AOTY 2018

Burn Your Fire for No Witness

Angel Olsen - Burn Your Fire for No Witness
Critic Score
Based on 31 reviews
2014 Ratings: #57 / 845
Year End Rank: #7
User Score
Based on 396 ratings
2014 Ratings: #30
February 18, 2014 / Release Date
LP / Format
Jagjaguwar / Label
John Congleton / Producer
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Your Review



Olsen can’t decide whether she wants to make peace with the world or set it alight, and it is her constant grappling with that dilemma that makes the record such an engaging listen.


Olsen shares graciously in her music, and if you are willing, Burn a Fire for No Witness will change your world. Or, actually, it will change how you see your world.

Consequence of Sound

Billed as “a collection of songs grown in a year of heartbreak, travel, and transformation,” Olsen’s sophomore LP is an astonishingly graceful, open, and engaging offering filled with intimate and unflinching songs.

The 405

Burn Your Fire, through increased complexity of instrumentation, creates a new dynamic - the vocal is more understated and reserved, less elusive and divergent - it's autonomy partially tethered by the whole ensembles balanced interrelation.


Its title is a biblically bold declaration accompanied by 11 songs that put the 27-year-old’s worldview in no uncertain terms: disinterested in the attentions of others and steadfastly committed to honouring her own intentions and experience.

The Line of Best Fit

Olsen is a unique songwriter of incredible complexity and fearlessness, and despite her ostensibly considerable inner sorrow, she manages to deliver an album that is as equally exultant as it is despondent.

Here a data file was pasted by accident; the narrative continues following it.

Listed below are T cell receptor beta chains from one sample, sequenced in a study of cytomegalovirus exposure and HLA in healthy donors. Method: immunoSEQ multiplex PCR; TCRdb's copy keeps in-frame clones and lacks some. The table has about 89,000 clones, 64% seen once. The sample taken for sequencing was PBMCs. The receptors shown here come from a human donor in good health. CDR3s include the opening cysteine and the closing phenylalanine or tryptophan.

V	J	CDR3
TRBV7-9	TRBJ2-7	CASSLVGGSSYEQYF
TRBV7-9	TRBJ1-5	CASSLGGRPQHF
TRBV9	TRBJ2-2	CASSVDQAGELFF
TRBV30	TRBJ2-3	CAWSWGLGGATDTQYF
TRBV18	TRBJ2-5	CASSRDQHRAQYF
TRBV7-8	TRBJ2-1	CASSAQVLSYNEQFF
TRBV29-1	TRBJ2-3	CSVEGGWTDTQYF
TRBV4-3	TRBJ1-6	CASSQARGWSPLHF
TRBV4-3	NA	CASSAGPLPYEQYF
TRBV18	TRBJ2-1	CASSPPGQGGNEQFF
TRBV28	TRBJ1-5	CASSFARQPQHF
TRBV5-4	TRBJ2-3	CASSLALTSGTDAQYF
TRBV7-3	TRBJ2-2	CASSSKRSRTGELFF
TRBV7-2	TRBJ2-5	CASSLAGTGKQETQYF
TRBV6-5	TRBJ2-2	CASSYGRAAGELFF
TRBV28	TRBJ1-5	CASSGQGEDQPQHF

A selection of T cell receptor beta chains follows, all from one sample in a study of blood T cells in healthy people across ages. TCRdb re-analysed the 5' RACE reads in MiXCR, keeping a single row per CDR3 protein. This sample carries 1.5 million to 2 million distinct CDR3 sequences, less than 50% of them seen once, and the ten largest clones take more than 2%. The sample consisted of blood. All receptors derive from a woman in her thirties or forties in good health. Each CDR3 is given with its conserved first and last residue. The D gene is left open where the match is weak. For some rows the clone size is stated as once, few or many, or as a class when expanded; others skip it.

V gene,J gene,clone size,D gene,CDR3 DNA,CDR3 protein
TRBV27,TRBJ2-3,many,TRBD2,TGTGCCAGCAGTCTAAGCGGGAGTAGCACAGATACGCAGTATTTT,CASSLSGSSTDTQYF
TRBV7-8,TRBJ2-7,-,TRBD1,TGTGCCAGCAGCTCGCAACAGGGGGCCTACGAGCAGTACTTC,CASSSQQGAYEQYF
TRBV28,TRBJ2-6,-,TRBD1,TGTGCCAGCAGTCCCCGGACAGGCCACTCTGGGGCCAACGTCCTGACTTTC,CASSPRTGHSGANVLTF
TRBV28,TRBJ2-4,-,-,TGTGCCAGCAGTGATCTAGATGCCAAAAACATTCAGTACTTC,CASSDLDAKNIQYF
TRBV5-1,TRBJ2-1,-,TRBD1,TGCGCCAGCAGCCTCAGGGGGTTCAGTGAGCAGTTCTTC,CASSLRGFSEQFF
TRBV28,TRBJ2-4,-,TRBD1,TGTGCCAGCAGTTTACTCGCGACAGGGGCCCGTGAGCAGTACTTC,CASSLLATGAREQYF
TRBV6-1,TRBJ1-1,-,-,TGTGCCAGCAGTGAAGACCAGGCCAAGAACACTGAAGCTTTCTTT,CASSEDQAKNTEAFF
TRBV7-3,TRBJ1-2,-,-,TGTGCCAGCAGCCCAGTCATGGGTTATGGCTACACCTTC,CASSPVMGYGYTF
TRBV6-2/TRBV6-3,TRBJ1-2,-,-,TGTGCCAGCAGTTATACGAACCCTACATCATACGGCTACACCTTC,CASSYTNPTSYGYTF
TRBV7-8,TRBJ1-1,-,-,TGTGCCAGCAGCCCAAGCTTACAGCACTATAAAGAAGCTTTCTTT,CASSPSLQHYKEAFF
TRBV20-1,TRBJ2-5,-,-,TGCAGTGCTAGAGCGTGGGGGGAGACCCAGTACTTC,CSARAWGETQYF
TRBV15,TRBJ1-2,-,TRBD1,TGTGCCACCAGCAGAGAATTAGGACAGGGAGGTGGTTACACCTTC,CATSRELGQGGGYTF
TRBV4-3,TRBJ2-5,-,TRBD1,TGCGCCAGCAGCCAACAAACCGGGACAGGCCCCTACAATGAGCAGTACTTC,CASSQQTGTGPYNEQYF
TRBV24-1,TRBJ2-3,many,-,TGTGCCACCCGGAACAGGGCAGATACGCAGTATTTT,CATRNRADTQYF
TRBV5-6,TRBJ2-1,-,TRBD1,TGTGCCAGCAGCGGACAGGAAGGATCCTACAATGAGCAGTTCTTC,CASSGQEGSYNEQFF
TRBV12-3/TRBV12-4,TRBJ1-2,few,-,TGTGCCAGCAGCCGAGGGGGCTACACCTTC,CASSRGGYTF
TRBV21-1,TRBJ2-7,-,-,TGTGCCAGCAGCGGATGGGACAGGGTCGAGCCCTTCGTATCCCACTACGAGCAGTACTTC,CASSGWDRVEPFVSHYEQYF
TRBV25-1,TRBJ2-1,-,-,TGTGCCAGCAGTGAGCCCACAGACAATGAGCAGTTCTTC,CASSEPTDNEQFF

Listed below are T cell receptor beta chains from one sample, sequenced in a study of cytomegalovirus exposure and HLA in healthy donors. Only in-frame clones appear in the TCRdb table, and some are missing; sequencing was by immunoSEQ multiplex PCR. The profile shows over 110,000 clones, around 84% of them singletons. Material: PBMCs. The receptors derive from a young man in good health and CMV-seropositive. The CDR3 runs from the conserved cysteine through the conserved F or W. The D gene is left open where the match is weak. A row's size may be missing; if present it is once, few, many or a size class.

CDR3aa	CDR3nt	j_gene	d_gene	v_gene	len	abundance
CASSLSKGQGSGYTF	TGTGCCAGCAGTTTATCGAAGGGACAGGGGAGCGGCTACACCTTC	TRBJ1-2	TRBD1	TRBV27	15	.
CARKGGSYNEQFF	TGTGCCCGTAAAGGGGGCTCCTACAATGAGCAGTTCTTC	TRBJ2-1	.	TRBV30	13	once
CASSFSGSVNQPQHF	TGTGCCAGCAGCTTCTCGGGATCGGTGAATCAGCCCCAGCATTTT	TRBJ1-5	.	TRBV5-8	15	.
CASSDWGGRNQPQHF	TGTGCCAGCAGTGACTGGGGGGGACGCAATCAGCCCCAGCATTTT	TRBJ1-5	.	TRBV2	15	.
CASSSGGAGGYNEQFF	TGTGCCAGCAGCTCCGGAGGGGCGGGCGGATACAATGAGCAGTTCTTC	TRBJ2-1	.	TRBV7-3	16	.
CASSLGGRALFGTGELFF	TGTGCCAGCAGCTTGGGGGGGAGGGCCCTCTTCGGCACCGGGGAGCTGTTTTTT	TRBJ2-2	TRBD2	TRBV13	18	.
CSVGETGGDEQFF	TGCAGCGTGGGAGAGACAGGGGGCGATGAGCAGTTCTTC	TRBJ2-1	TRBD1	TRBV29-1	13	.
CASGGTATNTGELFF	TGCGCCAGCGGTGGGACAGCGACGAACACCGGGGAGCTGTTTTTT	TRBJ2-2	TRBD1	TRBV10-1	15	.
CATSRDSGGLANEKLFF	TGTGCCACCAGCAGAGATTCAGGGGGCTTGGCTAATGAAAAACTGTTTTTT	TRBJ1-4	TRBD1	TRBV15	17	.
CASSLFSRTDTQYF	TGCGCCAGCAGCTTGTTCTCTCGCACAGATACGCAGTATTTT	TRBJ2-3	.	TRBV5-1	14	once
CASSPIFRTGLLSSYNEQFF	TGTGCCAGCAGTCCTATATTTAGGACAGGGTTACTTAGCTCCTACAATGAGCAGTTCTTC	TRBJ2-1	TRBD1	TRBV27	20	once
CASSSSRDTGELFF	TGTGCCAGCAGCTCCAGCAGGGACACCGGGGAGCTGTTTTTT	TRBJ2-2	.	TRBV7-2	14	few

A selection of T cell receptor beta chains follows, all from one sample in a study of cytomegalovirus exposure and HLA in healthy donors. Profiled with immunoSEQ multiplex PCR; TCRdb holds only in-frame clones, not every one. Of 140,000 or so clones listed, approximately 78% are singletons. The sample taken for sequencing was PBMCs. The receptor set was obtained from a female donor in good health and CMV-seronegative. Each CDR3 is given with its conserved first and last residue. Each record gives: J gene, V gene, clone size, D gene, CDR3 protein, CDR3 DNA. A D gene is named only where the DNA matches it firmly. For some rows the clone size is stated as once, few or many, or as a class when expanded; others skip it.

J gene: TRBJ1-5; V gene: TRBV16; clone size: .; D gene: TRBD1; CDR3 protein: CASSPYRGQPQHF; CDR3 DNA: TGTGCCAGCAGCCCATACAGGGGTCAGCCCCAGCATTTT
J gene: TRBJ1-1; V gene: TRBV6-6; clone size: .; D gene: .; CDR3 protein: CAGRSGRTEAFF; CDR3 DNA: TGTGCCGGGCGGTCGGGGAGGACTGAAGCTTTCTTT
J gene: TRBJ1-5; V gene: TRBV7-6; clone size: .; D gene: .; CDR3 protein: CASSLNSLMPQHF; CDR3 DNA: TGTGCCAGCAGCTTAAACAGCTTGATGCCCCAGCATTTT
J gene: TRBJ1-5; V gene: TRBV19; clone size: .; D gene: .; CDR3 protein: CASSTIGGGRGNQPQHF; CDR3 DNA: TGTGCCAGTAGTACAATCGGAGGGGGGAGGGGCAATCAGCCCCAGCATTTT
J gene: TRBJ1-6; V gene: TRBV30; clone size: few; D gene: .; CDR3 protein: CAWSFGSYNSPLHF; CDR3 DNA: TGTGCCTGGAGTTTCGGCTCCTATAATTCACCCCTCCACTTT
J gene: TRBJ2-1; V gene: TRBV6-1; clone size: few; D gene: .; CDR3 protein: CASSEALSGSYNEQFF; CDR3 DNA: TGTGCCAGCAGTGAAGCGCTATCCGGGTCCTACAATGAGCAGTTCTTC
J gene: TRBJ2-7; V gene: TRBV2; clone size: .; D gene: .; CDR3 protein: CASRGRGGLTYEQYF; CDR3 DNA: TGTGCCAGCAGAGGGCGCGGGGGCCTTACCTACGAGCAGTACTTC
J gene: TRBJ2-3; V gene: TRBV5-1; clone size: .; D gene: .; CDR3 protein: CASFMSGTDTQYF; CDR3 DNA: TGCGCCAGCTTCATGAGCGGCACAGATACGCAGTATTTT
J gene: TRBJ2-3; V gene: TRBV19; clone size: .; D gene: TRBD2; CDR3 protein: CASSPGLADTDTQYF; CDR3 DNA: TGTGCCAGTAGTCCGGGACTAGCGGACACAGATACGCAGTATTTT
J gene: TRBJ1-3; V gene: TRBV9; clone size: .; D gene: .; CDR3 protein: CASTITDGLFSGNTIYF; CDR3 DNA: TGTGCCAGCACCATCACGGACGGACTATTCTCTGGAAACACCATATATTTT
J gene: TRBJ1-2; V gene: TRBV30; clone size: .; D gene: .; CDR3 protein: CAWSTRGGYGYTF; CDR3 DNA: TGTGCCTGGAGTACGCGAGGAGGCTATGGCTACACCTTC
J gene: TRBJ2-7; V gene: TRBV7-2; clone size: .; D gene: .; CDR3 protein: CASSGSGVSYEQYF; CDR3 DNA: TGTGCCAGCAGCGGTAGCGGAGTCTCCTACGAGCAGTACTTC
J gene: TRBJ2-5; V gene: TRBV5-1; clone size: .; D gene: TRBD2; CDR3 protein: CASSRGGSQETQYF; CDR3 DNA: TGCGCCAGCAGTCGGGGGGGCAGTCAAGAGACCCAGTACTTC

Burn Your Fire for No Witness conjures the past without ever imitating it, swirling its influences into something intimate, impressionistic and new.

A.V. Club

There’s an inherent risk in a voice as powerful as Olsen’s. It’s a winning hand other singer-songwriters could easily overplay, pushing every song to histrionics, but even on an album as brash as Burn Your Fire, Olsen knows when to pull back. 

The Skinny

Burn Your Fire for No Witness proves a bolder, more assertive expression of the Missouri-born songwriter’s talents


In its apparent desperate seeking of recognition, the album definitely manages to stand out in a crowd, but it doesn't always like what it sees.


More than anything, however, the heightened production and instrumentation just help to show how much Olsen's songs have grown and how confident she's become as a performer, even in the space of one album.

Drowned in Sound

In spite of its gloomier mood, it’s a record every bit as spirited as Half Way Home, and possibly even more affecting.

Under The Radar

Burn Your Fire feels like Olsen's tentative "fuck you" to those who would dismiss her as just another voice, tossing aside the bushel and letting the compositional light shine as brightly as the vocal.

Tiny Mix Tapes

Like a good drama, the most enthralling moments of Burn Your Fire occur in the most unpolished and ambiguous facets. Each song is familiar at first listen, only to transform into intricately indelible settings the more you follow their path.


In this entangled series of ideas about emotions and expression, about the past and its grip on us, the truly remarkable thing about Burn Your Fire For No Witness is how it questions the very nature of sad songs.